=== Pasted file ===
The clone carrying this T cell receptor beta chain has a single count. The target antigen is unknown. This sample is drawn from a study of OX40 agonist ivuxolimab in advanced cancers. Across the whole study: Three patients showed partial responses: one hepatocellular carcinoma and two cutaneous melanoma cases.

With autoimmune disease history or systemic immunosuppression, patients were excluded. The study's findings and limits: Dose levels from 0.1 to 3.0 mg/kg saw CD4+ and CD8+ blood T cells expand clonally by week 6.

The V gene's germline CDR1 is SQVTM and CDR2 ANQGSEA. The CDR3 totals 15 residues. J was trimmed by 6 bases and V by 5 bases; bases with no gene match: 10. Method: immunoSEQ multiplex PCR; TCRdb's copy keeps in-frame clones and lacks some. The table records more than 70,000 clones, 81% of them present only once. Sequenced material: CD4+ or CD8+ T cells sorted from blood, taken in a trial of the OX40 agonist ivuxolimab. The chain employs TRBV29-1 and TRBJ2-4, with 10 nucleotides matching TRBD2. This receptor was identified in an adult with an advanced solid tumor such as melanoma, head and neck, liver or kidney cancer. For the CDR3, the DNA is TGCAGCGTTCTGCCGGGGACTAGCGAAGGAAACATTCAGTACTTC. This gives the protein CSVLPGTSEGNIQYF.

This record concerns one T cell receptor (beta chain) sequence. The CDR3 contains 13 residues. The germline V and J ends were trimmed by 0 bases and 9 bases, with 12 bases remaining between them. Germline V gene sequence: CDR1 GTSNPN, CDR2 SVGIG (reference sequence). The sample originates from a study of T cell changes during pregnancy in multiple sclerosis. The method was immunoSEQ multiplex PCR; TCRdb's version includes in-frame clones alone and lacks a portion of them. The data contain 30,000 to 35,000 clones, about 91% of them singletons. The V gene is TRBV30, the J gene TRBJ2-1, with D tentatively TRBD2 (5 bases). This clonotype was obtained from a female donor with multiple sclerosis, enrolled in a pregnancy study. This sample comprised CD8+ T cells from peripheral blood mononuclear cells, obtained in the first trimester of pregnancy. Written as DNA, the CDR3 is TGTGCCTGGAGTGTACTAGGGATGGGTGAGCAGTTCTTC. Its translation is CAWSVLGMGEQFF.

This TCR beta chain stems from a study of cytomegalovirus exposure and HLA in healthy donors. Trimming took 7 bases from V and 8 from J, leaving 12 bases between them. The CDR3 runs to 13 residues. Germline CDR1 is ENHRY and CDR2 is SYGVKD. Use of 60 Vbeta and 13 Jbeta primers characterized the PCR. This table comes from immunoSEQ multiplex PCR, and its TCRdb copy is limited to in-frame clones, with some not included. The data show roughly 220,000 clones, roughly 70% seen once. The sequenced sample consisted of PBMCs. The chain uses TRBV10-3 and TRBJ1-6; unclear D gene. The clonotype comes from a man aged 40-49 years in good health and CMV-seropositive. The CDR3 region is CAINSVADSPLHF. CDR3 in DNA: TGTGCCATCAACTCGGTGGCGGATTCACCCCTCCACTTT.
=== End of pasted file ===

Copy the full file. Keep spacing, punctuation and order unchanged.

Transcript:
The clone carrying this T cell receptor beta chain has a single count. The target antigen is unknown. This sample is drawn from a study of OX40 agonist ivuxolimab in advanced cancers. Across the whole study: Three patients showed partial responses: one hepatocellular carcinoma and two cutaneous melanoma cases.

With autoimmune disease history or systemic immunosuppression, patients were excluded. The study's findings and limits: Dose levels from 0.1 to 3.0 mg/kg saw CD4+ and CD8+ blood T cells expand clonally by week 6.

The V gene's germline CDR1 is SQVTM and CDR2 ANQGSEA. The CDR3 totals 15 residues. J was trimmed by 6 bases and V by 5 bases; bases with no gene match: 10. Method: immunoSEQ multiplex PCR; TCRdb's copy keeps in-frame clones and lacks some. The table records more than 70,000 clones, 81% of them present only once. Sequenced material: CD4+ or CD8+ T cells sorted from blood, taken in a trial of the OX40 agonist ivuxolimab. The chain employs TRBV29-1 and TRBJ2-4, with 10 nucleotides matching TRBD2. This receptor was identified in an adult with an advanced solid tumor such as melanoma, head and neck, liver or kidney cancer. For the CDR3, the DNA is TGCAGCGTTCTGCCGGGGACTAGCGAAGGAAACATTCAGTACTTC. This gives the protein CSVLPGTSEGNIQYF.

This record concerns one T cell receptor (beta chain) sequence. The CDR3 contains 13 residues. The germline V and J ends were trimmed by 0 bases and 9 bases, with 12 bases remaining between them. Germline V gene sequence: CDR1 GTSNPN, CDR2 SVGIG (reference sequence). The sample originates from a study of T cell changes during pregnancy in multiple sclerosis. The method was immunoSEQ multiplex PCR; TCRdb's version includes in-frame clones alone and lacks a portion of them. The data contain 30,000 to 35,000 clones, about 91% of them singletons. The V gene is TRBV30, the J gene TRBJ2-1, with D tentatively TRBD2 (5 bases). This clonotype was obtained from a female donor with multiple sclerosis, enrolled in a pregnancy study. This sample comprised CD8+ T cells from peripheral blood mononuclear cells, obtained in the first trimester of pregnancy. Written as DNA, the CDR3 is TGTGCCTGGAGTGTACTAGGGATGGGTGAGCAGTTCTTC. Its translation is CAWSVLGMGEQFF.

This TCR beta chain stems from a study of cytomegalovirus exposure and HLA in healthy donors. Trimming took 7 bases from V and 8 from J, leaving 12 bases between them. The CDR3 runs to 13 residues. Germline CDR1 is ENHRY and CDR2 is SYGVKD. Use of 60 Vbeta and 13 Jbeta primers characterized the PCR. This table comes from immunoSEQ multiplex PCR, and its TCRdb copy is limited to in-frame clones, with some not included. The data show roughly 220,000 clones, roughly 70% seen once. The sequenced sample consisted of PBMCs. The chain uses TRBV10-3 and TRBJ1-6; unclear D gene. The clonotype comes from a man aged 40-49 years in good health and CMV-seropositive. The CDR3 region is CAINSVADSPLHF. CDR3 in DNA: TGTGCCATCAACTCGGTGGCGGATTCACCCCTCCACTTT.